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>> reporter: and daunte's father talked about a lot of people who didn't get this type of accountability. interestingly, both minnesota attorney general used the word accountability versus justice. and those words matter. i spoke with the family of philando castile after the verdict was read yesterday and they, too, were happy to see accountability. that's something they did not see when their loved one, philando, was shot and killed here in the state of minnesota. interestingly enough, a defense attorney paul eng also represented the officer who shot and killed philando castile. this morning, quiet outside of the courtroom. a stark contrast to what we saw and heard as the verdict was read. there were explosions of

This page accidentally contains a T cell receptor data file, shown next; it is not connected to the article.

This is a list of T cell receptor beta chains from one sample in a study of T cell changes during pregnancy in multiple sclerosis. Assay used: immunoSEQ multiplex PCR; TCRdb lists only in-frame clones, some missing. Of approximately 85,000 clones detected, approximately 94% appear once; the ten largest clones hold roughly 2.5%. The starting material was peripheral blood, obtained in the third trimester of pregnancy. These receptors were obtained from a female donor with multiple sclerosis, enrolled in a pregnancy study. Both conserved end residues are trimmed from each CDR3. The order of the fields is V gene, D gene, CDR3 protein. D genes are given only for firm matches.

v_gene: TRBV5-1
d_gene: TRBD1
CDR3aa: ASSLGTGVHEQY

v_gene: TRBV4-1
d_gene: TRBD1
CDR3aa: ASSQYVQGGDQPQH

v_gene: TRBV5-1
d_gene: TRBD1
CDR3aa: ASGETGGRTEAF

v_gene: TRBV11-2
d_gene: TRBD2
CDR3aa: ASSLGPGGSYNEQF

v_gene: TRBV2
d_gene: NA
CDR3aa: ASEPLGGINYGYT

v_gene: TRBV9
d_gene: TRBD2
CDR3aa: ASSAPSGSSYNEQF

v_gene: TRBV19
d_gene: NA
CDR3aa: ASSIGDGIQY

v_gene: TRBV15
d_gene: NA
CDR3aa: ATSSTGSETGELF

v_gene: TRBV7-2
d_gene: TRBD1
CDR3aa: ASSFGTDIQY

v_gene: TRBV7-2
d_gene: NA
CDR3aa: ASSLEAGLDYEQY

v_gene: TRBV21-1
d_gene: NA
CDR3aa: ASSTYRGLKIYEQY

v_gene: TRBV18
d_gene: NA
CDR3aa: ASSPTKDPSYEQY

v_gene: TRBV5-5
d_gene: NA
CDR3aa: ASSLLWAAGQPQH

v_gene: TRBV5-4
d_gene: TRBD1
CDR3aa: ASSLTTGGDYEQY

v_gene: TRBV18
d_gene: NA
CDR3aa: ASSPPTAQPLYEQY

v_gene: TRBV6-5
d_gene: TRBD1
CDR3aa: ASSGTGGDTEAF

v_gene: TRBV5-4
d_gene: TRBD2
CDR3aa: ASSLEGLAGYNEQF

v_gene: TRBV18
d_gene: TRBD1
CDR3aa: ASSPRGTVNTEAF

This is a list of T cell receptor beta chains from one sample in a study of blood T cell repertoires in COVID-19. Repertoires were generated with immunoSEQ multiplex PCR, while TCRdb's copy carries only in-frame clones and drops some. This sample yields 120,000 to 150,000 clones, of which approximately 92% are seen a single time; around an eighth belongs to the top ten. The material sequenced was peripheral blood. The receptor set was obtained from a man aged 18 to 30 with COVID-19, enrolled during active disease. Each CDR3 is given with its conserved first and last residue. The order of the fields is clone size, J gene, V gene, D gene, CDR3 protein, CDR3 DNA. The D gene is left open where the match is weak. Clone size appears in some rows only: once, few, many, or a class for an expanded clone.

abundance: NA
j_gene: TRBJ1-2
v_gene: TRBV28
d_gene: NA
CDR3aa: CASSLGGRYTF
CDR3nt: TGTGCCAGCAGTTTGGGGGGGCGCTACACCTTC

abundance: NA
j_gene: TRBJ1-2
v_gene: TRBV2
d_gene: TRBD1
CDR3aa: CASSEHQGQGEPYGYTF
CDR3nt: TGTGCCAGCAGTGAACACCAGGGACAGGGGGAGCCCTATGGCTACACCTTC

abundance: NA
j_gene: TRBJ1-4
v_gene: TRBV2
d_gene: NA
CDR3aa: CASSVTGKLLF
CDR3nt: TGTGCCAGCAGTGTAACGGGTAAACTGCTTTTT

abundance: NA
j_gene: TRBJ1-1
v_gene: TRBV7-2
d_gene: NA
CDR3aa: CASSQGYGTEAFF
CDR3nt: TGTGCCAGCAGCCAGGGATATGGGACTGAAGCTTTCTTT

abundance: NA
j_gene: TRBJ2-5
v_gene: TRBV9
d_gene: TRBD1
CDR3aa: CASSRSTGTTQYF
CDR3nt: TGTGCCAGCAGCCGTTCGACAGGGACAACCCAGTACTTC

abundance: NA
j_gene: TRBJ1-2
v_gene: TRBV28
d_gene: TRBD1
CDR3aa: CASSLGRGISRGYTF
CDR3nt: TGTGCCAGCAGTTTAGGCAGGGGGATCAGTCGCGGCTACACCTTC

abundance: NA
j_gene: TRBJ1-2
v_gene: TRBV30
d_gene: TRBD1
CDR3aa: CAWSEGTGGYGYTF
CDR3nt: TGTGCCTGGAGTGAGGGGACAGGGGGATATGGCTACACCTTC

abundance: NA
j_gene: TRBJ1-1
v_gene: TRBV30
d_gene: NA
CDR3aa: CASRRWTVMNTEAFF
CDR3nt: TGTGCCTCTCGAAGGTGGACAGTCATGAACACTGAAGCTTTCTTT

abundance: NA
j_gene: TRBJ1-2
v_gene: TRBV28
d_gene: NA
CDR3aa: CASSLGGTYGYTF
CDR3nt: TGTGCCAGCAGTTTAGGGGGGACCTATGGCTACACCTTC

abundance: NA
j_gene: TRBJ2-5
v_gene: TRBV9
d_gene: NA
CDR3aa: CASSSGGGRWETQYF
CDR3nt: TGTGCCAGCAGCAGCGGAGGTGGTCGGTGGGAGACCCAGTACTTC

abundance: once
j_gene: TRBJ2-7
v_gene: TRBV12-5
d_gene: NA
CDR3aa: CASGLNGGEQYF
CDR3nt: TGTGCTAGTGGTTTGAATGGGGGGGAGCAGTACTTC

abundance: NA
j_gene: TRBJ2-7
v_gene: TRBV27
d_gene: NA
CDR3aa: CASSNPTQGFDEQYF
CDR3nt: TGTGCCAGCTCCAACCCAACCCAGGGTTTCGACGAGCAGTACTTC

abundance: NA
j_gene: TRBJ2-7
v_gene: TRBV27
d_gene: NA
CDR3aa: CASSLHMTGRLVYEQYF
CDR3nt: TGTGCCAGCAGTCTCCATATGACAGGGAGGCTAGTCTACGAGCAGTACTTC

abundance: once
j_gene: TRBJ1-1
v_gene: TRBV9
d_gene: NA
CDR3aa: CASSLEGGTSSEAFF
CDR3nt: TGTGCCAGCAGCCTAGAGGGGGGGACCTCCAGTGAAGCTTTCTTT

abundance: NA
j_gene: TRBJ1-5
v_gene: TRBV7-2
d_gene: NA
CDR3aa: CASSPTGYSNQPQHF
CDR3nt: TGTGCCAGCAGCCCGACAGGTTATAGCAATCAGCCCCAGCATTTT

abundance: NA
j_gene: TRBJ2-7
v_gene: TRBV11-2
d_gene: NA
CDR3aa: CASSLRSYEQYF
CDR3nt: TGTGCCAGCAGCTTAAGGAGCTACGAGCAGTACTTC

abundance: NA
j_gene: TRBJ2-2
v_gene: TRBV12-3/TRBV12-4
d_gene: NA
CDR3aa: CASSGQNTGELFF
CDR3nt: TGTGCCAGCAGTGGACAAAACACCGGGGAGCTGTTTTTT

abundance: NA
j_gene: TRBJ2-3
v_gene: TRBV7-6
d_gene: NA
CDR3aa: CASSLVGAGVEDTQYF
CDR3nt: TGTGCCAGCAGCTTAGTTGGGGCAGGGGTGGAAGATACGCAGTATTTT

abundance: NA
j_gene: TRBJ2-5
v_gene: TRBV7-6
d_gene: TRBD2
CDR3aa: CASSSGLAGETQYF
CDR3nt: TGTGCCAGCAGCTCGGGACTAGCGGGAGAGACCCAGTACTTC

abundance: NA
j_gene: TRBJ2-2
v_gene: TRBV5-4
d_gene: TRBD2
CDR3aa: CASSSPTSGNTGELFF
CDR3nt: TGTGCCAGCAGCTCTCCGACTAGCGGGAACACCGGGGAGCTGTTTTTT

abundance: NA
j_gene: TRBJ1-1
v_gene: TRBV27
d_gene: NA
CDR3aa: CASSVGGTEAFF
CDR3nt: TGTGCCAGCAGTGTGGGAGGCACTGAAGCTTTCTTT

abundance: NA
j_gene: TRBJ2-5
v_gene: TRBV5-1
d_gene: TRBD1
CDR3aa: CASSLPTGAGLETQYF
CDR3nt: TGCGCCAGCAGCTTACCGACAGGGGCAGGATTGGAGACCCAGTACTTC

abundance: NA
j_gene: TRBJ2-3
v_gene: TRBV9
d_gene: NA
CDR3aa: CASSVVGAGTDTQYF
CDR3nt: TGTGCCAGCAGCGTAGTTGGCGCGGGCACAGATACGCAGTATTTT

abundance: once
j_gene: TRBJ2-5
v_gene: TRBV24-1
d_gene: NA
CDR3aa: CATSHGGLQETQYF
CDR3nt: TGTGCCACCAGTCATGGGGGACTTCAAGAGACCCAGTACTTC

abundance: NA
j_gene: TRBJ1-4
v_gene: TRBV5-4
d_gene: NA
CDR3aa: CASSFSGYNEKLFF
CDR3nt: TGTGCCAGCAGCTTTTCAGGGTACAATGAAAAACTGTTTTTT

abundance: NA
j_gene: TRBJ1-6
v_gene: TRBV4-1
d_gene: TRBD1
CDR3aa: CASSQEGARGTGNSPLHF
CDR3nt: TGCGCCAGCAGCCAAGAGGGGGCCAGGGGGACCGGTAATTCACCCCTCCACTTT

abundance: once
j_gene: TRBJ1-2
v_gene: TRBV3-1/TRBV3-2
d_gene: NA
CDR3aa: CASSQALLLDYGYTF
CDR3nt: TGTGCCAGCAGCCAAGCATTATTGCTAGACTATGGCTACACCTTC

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applause. erica. >> adrian broaddus, thank you. >> the next hour we will be joined by daunte wright's mother. growing concerns from vice president kamala harris's team that she is being sidelined by the president. brand new insider reporting. plus, chris sill liz zsa is here with a look at who deserves coal. a tsa agent made the nice list, leaping over a conveyor belt to save a choking baby. what a rescue. we'll show you the video and tell you the story. for fourteed our retailers have been sharing the love with those who need it most. now subaru is the largest automotive donor to make-a-wish and meals on wheels. and the largest corporate donor to the aspca and national park foundation. get a new subaru during the share the love event and subaru will donate two hundred and fifty dollars to charity.